He shook his finger. “No hunger strikes. We’ve got to keep you healthy.”
“Why? What do you want with me? What’s going to happen to me? Won’t you just tell me?”
“Oh, the boss has special plans for you. Aya was a target of opportunity, but he thinks you’re exactly what he’s looking for.”
“Nuh-uh. Not going to spoil his surprise. Besides, isn’t the unknown so much more frightening? Being scared is important.”
“What are you guys doing now? We fought you, we destroyed your experimental machine.”
“You did fight me. I haven’t forgotten. I still have the marks! They hurt.” He grinned. “Make me feel tingly.”
Natalie stared at his feet. “What about your machine?”
“Well, it was an experiment. A prototype. One expects prototypes to break somehow. I’m a scientist, you know.”
He left, and took the light with him. She missed the light when he was gone, and thought of Seth, and threw up. She didn’t want Tainter to make her think of Seth. Seth was so much better than he was.
Was Seth even alive? He’d seemed pretty badly hurt, and she realized she didn’t know, didn’t know anything. She’d been telling herself they’d won, and she was just a final causality. But she didn’t know.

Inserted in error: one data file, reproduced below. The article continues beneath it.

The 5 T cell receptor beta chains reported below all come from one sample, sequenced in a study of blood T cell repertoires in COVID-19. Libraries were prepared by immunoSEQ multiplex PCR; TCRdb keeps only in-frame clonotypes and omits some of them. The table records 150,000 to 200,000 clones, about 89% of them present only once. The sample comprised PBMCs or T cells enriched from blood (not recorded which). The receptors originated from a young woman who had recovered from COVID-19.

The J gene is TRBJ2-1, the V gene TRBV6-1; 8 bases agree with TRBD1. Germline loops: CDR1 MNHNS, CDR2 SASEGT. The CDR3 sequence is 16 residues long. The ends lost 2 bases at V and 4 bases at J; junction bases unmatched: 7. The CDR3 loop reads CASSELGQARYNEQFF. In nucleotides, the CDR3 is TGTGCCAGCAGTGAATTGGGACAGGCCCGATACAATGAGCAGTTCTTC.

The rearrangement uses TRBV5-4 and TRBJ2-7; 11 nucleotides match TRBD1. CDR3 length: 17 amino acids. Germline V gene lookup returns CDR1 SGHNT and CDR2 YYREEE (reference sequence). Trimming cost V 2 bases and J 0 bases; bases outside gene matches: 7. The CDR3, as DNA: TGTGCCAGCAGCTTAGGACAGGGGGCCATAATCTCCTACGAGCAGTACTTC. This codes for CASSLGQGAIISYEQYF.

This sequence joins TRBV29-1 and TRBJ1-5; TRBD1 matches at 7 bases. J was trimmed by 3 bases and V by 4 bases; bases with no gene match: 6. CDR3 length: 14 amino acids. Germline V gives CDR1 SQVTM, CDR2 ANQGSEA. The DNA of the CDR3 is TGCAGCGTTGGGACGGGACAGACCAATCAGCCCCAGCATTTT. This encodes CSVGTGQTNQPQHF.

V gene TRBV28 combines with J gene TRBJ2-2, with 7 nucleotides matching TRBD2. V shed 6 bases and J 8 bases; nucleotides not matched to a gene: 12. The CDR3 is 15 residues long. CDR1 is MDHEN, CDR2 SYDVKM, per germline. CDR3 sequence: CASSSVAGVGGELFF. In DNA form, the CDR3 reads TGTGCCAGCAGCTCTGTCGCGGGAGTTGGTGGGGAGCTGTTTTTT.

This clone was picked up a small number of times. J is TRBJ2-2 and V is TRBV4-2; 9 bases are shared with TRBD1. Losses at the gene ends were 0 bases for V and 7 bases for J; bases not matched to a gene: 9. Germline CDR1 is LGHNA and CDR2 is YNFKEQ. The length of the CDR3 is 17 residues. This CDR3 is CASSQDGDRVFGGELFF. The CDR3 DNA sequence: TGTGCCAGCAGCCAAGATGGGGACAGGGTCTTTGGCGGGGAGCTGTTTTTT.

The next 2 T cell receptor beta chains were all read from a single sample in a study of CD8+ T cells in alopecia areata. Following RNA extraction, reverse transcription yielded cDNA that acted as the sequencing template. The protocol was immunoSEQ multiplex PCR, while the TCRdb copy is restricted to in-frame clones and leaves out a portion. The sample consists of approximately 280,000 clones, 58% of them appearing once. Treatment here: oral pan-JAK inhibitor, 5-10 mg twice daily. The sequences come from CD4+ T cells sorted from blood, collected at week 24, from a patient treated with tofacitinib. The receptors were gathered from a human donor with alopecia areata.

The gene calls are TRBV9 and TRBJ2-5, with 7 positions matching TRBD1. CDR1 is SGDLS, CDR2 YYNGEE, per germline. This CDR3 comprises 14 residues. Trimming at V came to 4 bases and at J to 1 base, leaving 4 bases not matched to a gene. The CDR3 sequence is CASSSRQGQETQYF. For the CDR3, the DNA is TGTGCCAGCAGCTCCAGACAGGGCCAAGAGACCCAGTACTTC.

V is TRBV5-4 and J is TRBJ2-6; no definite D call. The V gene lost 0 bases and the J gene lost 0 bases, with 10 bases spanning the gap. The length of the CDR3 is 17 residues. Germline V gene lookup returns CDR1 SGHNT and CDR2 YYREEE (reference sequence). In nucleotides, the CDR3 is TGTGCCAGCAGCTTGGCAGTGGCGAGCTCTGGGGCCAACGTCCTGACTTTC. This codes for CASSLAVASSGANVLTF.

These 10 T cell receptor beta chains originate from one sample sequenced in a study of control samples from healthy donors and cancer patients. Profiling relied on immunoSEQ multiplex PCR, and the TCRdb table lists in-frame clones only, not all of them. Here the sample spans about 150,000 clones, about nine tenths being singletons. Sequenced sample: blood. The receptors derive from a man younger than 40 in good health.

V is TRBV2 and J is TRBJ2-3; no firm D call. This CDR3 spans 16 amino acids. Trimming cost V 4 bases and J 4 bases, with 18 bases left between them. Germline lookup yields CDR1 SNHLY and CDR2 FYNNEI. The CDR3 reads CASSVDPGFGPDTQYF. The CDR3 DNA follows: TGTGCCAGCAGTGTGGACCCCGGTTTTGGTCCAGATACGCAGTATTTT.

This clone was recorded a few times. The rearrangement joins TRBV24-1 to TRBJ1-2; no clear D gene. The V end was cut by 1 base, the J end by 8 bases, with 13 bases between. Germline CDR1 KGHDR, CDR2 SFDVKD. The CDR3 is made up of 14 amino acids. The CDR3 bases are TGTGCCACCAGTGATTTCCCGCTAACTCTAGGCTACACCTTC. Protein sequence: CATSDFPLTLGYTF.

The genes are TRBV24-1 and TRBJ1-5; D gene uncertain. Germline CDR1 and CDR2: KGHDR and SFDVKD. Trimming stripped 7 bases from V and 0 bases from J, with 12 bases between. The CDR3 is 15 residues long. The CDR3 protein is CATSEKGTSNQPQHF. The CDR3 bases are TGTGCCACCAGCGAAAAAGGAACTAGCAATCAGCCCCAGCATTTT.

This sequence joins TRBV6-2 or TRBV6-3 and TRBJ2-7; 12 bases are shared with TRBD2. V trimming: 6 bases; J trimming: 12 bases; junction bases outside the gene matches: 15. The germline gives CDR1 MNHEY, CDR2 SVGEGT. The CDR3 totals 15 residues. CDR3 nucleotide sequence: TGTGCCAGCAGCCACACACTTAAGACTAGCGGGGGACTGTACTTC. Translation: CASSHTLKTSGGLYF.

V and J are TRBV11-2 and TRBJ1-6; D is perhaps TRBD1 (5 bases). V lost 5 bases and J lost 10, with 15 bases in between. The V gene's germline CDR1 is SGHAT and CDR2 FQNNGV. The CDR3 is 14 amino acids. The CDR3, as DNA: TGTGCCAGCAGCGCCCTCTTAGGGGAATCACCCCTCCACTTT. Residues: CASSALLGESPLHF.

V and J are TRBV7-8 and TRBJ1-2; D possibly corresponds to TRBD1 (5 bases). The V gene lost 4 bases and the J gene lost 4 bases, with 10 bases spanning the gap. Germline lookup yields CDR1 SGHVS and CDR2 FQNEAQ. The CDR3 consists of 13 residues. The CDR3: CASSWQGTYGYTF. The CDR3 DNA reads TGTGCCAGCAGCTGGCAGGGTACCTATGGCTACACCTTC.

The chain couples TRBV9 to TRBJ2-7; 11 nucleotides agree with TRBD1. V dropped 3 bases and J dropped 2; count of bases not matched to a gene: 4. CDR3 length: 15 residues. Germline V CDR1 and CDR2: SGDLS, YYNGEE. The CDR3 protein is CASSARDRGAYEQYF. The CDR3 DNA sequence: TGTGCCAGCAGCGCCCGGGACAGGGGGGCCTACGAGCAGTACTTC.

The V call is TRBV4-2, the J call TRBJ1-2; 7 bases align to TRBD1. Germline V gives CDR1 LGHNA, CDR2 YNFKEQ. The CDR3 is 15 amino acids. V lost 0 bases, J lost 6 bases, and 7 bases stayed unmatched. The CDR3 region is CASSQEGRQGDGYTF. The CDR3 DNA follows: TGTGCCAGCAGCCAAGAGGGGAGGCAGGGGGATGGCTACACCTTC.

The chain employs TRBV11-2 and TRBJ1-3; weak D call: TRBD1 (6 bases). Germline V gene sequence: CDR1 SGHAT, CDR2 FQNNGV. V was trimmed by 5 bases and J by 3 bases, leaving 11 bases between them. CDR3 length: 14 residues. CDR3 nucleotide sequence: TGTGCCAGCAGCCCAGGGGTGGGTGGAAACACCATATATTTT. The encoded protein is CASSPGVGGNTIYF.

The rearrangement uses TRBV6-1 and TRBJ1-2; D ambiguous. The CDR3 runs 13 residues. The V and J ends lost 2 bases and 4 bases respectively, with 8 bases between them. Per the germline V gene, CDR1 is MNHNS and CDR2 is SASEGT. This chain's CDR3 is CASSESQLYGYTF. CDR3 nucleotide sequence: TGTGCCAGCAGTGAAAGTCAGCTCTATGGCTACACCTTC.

She started being unable to tell the difference between sleeping and waking. Even in her dreams, she was lost in darkness.
Aya brought her a sticky roll. It was crusted with a glazed topping, and the faintest hint of salt made the caramel almost savory.
Unlike Tainter, Aya wasn’t chatty. Natalie tried to ask her questions about Hatherly’s plans, but Aya just watched her eat.
Finally, Aya said, “I don’t know. I don’t care. I have to be here, and I’m supposed to talk to you, but there’s really nothing to say, is there?”